George Ferris Wheel
Agostino Ramelli and ‘The Book Wheel’
By Ken Zurski
Agostino Ramelli was a military engineer, which meant he wore the armored suit and carried the sword, but used his brain rather than brawn on the battlefield. This came in handy during the 16th century French Wars of Religion. The Italian born Ramelli went to France, took up arms with the Catholic League, and was captured by the Protestants (Huguenots). While incarcerated, Ramelli not only found a way to break out, but in as well.
After he escaped – or was exchanged – Ramelli returned and breached the fortification by mining under a bastion. From that point on, he called himself “Capitano” and dedicated his life to figuring things out.
In 1588, he released a book titled, Various and Ingenious Machines of Capitano Ramelli. The expertly illustrated book was a compilation of 195 machines that made laborious tasks more practical. Many of the machines lifted things in crafty ways, like water, or solid objects, like doors off their hinges. One machine milled flour using rollers rather than stones.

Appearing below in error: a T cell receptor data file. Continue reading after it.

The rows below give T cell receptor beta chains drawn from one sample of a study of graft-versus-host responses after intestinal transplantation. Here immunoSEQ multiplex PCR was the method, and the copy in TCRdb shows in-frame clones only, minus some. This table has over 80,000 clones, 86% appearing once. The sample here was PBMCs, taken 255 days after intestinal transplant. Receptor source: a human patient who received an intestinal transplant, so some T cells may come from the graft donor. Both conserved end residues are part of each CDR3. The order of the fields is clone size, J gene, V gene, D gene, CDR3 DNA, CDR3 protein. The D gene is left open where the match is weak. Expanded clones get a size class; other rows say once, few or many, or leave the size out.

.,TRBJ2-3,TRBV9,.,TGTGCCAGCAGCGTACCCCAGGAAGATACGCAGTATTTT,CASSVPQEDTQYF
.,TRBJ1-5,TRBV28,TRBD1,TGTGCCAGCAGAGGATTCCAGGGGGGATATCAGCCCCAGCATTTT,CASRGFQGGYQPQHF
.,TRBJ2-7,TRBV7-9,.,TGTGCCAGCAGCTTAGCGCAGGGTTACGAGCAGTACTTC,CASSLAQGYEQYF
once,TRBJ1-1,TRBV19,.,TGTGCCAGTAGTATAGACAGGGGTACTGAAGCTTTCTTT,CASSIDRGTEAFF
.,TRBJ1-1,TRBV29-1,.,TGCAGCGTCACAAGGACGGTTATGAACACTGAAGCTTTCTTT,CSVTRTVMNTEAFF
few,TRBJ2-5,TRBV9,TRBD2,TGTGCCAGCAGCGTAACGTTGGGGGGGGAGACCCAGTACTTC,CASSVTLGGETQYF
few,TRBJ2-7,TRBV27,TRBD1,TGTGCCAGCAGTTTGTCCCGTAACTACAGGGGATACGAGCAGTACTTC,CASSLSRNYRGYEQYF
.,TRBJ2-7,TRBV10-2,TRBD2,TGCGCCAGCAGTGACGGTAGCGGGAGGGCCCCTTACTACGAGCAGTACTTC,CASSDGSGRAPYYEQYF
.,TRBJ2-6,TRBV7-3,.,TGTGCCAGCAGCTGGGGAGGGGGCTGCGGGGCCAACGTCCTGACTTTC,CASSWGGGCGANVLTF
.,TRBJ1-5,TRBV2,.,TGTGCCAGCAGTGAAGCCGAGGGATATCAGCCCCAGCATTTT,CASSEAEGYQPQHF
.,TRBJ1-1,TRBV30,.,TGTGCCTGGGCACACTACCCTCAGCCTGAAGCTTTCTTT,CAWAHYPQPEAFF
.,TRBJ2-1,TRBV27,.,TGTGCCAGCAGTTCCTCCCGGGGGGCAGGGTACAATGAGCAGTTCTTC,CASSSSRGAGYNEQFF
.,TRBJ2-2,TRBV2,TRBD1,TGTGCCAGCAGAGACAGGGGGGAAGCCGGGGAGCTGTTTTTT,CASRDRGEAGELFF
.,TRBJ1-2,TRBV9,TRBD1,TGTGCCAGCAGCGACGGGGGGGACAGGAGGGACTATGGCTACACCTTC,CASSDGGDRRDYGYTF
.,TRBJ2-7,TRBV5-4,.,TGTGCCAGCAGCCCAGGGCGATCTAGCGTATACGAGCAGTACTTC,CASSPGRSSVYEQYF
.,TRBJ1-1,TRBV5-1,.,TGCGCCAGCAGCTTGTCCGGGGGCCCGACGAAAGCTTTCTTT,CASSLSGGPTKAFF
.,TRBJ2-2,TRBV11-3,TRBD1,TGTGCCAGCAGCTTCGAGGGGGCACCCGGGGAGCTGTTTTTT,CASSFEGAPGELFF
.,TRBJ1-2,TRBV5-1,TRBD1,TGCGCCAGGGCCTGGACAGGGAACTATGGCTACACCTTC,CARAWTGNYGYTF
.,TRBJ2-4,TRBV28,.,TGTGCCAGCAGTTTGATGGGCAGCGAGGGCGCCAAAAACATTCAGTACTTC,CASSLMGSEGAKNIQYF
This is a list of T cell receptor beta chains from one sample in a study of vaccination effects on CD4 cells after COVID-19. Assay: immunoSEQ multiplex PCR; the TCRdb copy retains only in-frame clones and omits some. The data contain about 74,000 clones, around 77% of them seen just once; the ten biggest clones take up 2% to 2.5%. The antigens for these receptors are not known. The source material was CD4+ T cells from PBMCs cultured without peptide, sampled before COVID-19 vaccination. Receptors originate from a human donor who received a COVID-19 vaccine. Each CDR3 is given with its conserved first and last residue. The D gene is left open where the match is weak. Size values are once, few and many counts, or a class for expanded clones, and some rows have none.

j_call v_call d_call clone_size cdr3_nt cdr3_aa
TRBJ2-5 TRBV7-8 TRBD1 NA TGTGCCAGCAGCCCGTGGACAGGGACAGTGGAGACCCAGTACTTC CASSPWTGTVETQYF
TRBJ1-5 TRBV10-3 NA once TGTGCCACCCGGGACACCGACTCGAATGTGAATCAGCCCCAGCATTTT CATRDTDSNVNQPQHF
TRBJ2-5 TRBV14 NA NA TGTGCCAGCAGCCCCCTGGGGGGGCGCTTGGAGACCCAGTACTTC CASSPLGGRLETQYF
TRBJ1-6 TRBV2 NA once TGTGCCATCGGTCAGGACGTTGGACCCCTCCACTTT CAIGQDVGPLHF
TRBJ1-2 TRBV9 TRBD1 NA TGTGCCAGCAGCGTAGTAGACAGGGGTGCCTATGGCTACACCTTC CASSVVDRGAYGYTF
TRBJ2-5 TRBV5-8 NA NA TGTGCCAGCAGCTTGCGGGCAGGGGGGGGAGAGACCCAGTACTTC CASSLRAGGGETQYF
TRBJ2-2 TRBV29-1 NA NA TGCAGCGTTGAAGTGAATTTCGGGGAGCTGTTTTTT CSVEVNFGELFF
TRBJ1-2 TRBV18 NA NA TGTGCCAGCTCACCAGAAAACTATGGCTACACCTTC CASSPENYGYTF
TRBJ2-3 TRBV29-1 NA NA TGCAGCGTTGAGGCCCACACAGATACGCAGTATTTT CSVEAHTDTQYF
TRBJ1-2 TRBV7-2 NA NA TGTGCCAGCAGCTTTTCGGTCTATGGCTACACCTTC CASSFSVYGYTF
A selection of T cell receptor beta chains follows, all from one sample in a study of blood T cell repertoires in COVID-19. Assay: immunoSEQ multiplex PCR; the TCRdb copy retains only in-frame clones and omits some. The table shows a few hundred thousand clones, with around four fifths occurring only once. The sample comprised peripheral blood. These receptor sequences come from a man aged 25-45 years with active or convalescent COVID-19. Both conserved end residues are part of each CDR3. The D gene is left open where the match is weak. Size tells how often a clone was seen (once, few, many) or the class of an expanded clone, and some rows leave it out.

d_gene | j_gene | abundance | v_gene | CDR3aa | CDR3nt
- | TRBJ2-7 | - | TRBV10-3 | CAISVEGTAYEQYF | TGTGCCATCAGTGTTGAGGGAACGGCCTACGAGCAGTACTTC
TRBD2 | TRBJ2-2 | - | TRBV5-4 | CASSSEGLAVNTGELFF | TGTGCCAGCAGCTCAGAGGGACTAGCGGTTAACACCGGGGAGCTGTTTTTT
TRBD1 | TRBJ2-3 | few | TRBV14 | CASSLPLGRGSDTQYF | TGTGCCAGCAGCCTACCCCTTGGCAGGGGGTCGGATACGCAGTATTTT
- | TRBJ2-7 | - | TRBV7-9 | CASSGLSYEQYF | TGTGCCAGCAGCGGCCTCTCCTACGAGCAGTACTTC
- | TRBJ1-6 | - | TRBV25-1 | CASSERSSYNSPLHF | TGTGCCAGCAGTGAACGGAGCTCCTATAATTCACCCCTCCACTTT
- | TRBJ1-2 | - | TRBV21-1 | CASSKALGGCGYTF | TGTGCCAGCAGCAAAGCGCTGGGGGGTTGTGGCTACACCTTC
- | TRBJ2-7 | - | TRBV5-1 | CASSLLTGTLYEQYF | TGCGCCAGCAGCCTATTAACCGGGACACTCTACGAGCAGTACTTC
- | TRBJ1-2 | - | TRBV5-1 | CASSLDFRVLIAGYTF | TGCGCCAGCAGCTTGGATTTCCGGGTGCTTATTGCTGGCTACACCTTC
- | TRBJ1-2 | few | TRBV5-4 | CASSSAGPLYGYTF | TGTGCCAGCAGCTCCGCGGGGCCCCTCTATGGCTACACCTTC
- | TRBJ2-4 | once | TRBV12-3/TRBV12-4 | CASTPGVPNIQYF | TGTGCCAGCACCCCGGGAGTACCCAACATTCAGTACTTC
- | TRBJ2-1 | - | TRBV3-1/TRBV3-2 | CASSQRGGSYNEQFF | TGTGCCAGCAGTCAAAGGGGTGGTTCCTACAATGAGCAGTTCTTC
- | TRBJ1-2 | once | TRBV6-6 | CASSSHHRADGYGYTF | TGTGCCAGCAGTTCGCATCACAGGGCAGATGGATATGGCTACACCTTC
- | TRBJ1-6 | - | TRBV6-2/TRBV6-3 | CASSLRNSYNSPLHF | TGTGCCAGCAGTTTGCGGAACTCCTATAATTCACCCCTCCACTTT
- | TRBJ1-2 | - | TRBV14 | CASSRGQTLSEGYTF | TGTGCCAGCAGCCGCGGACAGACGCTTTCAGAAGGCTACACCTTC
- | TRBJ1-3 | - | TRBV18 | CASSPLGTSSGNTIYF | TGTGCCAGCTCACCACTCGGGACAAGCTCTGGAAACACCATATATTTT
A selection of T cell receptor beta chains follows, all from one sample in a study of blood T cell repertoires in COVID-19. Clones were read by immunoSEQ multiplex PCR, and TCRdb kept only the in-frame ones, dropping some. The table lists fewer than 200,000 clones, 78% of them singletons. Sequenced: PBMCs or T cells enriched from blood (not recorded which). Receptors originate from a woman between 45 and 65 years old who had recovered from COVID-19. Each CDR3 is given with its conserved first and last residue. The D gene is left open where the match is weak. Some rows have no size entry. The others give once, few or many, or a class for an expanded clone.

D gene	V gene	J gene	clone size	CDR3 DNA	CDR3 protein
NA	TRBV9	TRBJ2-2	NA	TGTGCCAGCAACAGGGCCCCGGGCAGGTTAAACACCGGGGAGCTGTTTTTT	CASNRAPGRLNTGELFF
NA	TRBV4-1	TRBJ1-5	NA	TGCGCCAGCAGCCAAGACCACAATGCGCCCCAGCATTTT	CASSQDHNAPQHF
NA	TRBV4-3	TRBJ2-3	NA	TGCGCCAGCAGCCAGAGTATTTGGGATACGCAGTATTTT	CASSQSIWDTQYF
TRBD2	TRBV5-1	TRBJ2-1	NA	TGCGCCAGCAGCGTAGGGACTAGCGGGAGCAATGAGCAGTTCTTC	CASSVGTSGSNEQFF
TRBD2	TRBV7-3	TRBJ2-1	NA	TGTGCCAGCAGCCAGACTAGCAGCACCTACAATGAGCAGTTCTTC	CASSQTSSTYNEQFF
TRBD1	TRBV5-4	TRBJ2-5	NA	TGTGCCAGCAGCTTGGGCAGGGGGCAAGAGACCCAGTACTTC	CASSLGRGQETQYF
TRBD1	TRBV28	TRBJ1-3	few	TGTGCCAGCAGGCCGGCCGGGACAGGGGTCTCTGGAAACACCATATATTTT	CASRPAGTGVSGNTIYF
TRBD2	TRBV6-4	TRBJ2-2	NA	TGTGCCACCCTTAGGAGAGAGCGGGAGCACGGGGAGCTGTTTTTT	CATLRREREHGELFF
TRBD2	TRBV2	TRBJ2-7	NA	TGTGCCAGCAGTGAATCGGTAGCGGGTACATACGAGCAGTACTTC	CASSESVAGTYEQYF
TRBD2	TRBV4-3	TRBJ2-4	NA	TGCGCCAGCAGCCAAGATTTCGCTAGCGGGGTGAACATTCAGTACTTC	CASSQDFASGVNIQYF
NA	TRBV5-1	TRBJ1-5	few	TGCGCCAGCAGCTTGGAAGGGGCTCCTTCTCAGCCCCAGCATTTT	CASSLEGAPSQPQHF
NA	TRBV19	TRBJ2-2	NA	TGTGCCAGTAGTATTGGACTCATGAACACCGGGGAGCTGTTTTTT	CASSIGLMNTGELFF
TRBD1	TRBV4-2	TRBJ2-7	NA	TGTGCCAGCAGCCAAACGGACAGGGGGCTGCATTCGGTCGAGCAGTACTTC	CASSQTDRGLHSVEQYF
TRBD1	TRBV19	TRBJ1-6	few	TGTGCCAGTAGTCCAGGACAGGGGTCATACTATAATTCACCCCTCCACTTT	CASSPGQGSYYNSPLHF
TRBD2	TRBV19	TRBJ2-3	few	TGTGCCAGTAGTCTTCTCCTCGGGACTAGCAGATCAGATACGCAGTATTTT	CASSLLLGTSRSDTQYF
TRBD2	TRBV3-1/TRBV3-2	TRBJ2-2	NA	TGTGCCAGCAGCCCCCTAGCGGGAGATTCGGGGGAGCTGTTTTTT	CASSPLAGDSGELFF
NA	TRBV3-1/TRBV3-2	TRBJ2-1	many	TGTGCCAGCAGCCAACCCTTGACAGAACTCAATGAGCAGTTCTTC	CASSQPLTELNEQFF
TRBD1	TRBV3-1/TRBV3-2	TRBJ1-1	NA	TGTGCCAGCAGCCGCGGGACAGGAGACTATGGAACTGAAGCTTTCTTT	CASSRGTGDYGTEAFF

Then there was the Book Wheel.
“This is a beautiful and ingenious machine, very useful and convenient,” Ramelli wrote. By convenient, he meant for those suffering from gout, a painful joint disease which made walking or standing difficult. A noble gesture, for sure, but the wheel itself was six-feet in diameter. So its doubtful Ramelli designed it strictly for the disabled. Nevertheless, its usefulness is left up to the user to decide. The operator remains seated while the books, eight in all, each come to the front by turning the wheel.
Ramelli was especially proud of the gearing system that kept the books constantly level to the ground. He built an intricate gear for each slot and prominently featured a diagram in his book. The impressive technology was similar to that used in an astronomical clock.
It was also wholly unnecessary.
A simple swivel pivot and gravity could do the trick just as engineer George Ferris would prove many centuries later in a similar design of a wheel carried people rather than books.
Speculation is Ramelli knew this, but as a mathematician, and a bit of a swank, couldn’t help himself.